Lessons from MENA

Appraising EU transfers of military and security equipment to the Middle East and North Africa

European Union Member States should take a long, hard look at their current arms export control practices in light of the problems revealed by EU arms sales in the lead up to the ‘Arab Spring’.  EU Members are due to commence a review of the EU Common Position on arms transfer controls by the end of 2011. This report, produced by several European NGOs and co-edited by Saferworld , recommends that the review should consider:

  • establishing and regularly updating a list of ‘countries of concern’ made up of those states for whom extra care should be taken when arms transfer licence applications are assessed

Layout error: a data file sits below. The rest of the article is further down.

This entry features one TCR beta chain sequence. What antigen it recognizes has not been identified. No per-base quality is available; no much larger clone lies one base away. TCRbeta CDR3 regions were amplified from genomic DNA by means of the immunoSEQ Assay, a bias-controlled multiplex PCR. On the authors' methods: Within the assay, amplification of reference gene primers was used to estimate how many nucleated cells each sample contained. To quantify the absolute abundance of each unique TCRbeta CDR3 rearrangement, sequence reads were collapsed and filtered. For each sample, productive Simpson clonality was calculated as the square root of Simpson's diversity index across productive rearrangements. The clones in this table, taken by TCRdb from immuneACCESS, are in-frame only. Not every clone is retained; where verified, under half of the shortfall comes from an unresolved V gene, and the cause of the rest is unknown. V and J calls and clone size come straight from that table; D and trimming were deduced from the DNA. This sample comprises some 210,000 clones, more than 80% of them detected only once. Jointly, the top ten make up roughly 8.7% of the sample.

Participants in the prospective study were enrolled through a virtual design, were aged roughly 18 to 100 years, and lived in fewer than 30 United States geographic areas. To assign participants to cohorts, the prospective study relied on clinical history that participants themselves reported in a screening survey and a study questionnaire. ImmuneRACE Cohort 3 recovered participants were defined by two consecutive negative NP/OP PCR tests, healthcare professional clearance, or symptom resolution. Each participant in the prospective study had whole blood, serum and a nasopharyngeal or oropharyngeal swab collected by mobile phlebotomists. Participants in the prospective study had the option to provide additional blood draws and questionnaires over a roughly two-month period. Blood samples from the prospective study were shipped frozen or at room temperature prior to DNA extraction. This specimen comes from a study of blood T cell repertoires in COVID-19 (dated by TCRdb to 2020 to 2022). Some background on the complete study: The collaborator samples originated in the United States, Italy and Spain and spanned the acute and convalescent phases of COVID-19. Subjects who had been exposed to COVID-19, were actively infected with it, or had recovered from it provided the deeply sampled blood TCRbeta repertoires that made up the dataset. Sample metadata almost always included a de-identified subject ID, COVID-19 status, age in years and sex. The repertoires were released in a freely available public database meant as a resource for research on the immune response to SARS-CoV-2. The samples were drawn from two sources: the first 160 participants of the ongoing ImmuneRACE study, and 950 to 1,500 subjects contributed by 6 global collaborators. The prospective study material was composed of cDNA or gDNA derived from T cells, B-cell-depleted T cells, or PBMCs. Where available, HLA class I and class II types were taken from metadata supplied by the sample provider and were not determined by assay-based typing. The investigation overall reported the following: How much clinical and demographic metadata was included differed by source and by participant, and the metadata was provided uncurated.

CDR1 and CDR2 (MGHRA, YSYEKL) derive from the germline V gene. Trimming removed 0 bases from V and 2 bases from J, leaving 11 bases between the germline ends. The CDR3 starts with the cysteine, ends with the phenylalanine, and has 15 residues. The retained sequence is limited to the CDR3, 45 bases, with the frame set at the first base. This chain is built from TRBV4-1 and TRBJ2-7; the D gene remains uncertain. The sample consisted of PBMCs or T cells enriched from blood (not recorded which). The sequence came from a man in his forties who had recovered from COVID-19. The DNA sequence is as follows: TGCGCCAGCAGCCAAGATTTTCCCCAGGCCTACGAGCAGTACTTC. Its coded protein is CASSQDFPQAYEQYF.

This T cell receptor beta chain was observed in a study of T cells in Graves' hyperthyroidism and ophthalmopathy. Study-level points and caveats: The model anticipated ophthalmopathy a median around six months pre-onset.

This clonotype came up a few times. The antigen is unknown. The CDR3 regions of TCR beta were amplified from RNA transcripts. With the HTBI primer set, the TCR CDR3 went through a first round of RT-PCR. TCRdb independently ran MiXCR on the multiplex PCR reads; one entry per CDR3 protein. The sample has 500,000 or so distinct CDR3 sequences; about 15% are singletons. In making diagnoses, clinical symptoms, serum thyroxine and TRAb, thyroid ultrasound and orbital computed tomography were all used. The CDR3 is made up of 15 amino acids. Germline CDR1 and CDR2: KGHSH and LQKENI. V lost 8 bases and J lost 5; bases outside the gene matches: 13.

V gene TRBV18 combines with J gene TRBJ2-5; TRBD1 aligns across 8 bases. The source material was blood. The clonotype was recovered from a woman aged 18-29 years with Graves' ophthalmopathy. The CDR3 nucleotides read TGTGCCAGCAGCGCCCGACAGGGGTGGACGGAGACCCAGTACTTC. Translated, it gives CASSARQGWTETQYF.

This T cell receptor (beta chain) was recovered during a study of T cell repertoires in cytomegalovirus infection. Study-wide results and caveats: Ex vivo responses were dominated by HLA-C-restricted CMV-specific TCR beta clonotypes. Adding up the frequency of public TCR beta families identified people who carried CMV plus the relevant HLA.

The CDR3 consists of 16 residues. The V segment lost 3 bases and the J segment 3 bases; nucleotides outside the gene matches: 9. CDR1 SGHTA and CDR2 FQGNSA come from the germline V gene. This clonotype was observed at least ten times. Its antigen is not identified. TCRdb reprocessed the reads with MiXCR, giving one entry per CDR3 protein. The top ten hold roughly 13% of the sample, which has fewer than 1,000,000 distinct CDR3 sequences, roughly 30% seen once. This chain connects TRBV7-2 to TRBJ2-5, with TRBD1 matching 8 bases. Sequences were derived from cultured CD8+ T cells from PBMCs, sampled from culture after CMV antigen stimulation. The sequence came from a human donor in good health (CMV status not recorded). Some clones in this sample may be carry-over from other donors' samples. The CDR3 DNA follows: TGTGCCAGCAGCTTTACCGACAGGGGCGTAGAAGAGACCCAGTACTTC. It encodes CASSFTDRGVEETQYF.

• introducing governance issues as a component in the licensing assessment process
  • ways to take better account of long-term or ‘over the horizon’ risks
  • developing a more joined-up-government approach to arms transfer decision-making
  • improving information sharing and exchange mechanisms among EU members
  • enhancing transparency on arms transfers.


The report also shines a light on a number of problematic arms transfers from EU members to MENA, which has been a key market for EU defence manufacturers in recent years, despite the authoritarian nature of a number of regimes in the region.  While examples exist from across a range of countries, Libya and Saudi Arabia stand out as of particular note.